Method Could Help Monitor Transplant Referrals from Dialysis Clinics

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For patients with end stage renal disease (ESRD), barriers to kidney transplantation can come from a range of sources. Referral to a transplant center is an essential first step for patients who may be transplant candidates, and it’s one that relies on actions taken by the leadership and staff at dialysis centers.

The Centers for Medicare & Medicaid Services, as well as the kidney community, have called for the development of quality measures for dialysis facilities to improve performance and equity in access to kidney transplantation, but little progress has been made. As described in a recent Clinical Journal of the American Society of Nephrology article, a new method may be effective for assessing dialysis centers’ performance in this area.

“In the past several years, the Centers for Medicare & Medicaid Services has focused on increasing referrals among dialysis facilities as part of the Statement of Work for the 18 End Stage Renal Disease Networks. However, these data are not routinely collected and are not available to the public to determine whether some dialysis facilities are appropriately referring patients for kidney transplantation,” said senior author Rachel Patzer, PhD, of the Emory University School of Medicine. “Monitoring transplant referrals among dialysis facilities could help drive quality improvement and increase access to kidney transplantation.”

Waitlisting of patients is often used as a measure of how well dialysis facilities perform, yet it may not be an ideal quality performance metric for facilities. Patzer noted that the use of waitlisting as a performance metric may be problematic owing to geographic variability in waitlisting practices across the United States that are beyond the control of dialysis facilities.


So Patzer and her team developed a risk-adjusted quality metric—the Standardized Transplantation Referral Ratio (STReR)—to evaluate dialysis facility performance in transplantation referrals relative to a regional average with similar patient case-mix.

The researchers applied the measure to transplant referral data from 8308 ESRD patients within 249 dialysis facilities in the state of Georgia that were linked with United States Renal Data System data during the period 2008–2011, with follow-up through 2012. Facility STReRs in Georgia ranged from zero to 4.87. Seventy-seven percent of facilities had observed transplant referrals as expected. Similar numbers of facilities had referrals either greater or less then would be expected: 11% had referrals significantly greater than expected, and 12% had STReRs less than expected.

Conditions significantly associated with the likelihood of referral included age, race, sex, and comorbidity; however, most of the observed variation in dialysis facility referral performance was due to characteristics within a dialysis facility rather than patient factors. On average, 67% of the variability in STReRs was attributed to within-facility variation. Between-facility variation accounted for 33% of the variability in dialysis facility performance.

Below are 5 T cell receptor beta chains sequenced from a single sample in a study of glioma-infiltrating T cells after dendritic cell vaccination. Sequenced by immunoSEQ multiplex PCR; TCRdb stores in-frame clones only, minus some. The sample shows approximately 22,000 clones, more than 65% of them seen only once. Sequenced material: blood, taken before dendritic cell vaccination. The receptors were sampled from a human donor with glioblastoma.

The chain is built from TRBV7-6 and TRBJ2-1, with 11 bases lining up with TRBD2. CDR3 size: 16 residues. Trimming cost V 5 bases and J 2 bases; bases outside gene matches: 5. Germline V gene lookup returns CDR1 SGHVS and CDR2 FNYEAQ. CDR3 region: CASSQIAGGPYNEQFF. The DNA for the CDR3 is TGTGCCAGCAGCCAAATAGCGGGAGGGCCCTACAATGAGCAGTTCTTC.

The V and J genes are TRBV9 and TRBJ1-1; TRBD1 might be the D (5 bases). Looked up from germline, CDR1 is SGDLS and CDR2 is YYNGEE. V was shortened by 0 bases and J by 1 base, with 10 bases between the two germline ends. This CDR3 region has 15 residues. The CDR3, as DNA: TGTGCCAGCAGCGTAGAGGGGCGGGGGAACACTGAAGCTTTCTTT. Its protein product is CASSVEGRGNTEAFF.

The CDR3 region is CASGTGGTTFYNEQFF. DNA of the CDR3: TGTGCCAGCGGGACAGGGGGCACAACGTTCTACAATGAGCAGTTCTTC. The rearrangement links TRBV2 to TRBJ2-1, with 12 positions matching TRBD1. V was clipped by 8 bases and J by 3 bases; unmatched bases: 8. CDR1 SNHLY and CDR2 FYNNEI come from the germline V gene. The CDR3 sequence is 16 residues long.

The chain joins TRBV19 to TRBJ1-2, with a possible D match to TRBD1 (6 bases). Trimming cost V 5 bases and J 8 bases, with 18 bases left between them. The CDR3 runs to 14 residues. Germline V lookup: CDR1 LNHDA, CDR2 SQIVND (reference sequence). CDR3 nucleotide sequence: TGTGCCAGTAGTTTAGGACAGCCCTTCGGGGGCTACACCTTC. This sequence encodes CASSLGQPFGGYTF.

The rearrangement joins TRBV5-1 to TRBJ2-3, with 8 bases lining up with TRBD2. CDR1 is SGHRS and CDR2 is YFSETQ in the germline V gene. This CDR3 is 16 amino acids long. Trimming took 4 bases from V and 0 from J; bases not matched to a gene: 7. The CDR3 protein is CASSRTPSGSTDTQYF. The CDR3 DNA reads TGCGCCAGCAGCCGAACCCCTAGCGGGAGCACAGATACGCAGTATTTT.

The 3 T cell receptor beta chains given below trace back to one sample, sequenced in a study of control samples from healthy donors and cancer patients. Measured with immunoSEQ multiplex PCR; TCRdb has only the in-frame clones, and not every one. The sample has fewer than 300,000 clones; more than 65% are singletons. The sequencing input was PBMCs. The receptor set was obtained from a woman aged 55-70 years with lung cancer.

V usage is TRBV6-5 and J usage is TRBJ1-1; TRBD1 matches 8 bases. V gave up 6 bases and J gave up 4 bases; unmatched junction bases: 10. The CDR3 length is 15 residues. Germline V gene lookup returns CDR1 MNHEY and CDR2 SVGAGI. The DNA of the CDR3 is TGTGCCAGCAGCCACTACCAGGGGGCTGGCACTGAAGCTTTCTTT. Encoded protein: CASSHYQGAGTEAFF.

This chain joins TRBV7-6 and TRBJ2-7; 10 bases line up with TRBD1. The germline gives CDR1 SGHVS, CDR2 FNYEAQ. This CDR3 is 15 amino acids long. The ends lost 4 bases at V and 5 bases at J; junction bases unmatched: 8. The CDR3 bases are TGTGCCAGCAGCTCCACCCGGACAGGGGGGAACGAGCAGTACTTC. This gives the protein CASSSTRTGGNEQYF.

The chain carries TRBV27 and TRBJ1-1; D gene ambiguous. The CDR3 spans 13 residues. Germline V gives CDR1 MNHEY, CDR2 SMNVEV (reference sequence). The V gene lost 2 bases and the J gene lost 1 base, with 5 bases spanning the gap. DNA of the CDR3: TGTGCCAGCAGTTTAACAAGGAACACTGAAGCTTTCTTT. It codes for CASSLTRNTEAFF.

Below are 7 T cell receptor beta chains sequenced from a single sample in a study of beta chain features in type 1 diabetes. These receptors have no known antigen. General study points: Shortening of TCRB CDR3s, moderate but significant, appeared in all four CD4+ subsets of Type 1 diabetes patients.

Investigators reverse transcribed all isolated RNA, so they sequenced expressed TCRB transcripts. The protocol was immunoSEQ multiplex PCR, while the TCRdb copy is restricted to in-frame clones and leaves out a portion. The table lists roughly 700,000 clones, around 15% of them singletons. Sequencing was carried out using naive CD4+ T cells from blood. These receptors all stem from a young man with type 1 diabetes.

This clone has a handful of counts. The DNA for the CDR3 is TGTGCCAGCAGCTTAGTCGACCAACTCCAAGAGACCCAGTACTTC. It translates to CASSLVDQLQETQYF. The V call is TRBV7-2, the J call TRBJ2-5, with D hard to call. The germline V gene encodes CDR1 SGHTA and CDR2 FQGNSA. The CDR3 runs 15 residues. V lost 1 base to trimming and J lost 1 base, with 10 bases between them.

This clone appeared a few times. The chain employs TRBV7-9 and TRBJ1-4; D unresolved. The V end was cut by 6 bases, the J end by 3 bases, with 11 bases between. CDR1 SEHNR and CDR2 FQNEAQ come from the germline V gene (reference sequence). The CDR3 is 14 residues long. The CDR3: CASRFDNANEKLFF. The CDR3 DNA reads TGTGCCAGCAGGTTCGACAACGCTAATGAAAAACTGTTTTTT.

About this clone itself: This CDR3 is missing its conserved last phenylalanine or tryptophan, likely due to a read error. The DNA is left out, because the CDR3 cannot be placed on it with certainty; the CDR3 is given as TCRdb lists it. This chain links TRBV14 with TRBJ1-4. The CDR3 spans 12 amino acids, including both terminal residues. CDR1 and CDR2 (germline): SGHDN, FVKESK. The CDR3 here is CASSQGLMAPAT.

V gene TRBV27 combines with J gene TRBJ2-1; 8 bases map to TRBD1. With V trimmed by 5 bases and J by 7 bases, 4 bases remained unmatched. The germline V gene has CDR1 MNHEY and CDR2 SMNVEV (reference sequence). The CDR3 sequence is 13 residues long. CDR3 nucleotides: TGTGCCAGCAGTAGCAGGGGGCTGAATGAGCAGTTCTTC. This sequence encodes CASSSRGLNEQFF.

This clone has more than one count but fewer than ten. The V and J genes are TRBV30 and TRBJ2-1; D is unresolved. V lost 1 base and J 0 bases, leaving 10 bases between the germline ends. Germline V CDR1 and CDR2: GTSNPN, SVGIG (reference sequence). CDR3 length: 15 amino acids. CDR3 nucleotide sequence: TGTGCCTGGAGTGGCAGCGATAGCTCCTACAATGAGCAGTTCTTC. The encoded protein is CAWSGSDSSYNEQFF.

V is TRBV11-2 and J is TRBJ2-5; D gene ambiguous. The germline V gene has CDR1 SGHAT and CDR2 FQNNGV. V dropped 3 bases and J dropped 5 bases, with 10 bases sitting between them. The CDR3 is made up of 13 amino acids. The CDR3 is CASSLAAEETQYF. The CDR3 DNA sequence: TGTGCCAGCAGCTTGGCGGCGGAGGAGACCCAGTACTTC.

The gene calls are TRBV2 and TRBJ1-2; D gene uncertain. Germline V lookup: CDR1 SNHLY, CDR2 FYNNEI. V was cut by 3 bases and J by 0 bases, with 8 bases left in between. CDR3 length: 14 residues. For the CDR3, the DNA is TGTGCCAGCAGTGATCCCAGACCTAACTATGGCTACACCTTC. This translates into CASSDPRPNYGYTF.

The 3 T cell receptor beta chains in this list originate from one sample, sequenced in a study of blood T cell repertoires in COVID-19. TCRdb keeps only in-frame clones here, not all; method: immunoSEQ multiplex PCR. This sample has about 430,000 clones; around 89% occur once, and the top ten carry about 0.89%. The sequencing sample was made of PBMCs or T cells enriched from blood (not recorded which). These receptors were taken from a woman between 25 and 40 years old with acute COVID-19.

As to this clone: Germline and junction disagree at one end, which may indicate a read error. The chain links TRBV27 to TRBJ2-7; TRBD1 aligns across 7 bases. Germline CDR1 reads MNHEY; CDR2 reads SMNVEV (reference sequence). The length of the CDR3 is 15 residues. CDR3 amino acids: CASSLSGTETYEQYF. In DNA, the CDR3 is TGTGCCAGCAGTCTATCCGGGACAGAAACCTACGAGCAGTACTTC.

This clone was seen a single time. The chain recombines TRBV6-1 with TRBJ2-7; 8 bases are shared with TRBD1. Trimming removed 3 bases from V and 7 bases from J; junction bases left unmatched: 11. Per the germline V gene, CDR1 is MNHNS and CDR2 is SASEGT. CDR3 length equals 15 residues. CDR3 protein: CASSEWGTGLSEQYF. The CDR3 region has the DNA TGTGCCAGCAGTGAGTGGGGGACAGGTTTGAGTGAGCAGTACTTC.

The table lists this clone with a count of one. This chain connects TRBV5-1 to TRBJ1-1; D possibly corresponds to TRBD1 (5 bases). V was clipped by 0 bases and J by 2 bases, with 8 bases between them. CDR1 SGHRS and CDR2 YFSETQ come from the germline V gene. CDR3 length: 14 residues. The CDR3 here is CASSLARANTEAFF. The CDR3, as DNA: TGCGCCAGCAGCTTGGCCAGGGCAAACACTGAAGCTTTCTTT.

The study demonstrates a method for computing a standardized measure for transplant referral that could be used to monitor the transplant referral performance of dialysis facilities. The investigators expect the metric could be adapted in a larger, national population if national data on transplant referral are collected in the future. For this to happen, collection of national surveillance data on transplant referrals from the more than 5000 US dialysis facilities is essential. A Centers for Medicare & Medicaid expert review panel recommended collection of national data a decade ago.

In an accompanying editorial, Kevin Fowler of The Voice of the Patient, Inc., who is a kidney disease patient and a transplant recipient himself, stated that he was stunned that the data on kidney transplant referrals are not collected nationally.

“I am recommending immediate action,” he wrote. “I am requesting that the Centers for Medicare & Medicaid Services mandate that all dialysis facilities collect and record their kidney transplant referrals. This requirement is long overdue.”

Fowler noted that after additional studies are complete, it will be very interesting to learn about referral rates besides Georgia.

Obtaining meaningful information on transplant referrals from individual dialysis facilities across the country may help policymakers and clinicians identify gaps in quality and access of care, incentivize dialysis providers to increase referrals of appropriate candidates for transplantation, and lead to new evidence-based guidelines and interventions to increase access to kidney transplantation.

Study co-authors include Sudeshna Paul, PhD, Laura C. Plantinga, PhD, Stephen O. Pastan, MD, Jennifer C. Gander, PhD, and Sumit Mohan.

The article, entitled “Standardized Transplantation Referral Ratio to Assess Clinical Performance of Transplant Referral among Dialysis Facilities,” appeared online at http://cjasn.asnjournals.org/ on January 25, 2018, doi:10.2215/CJN.04690417

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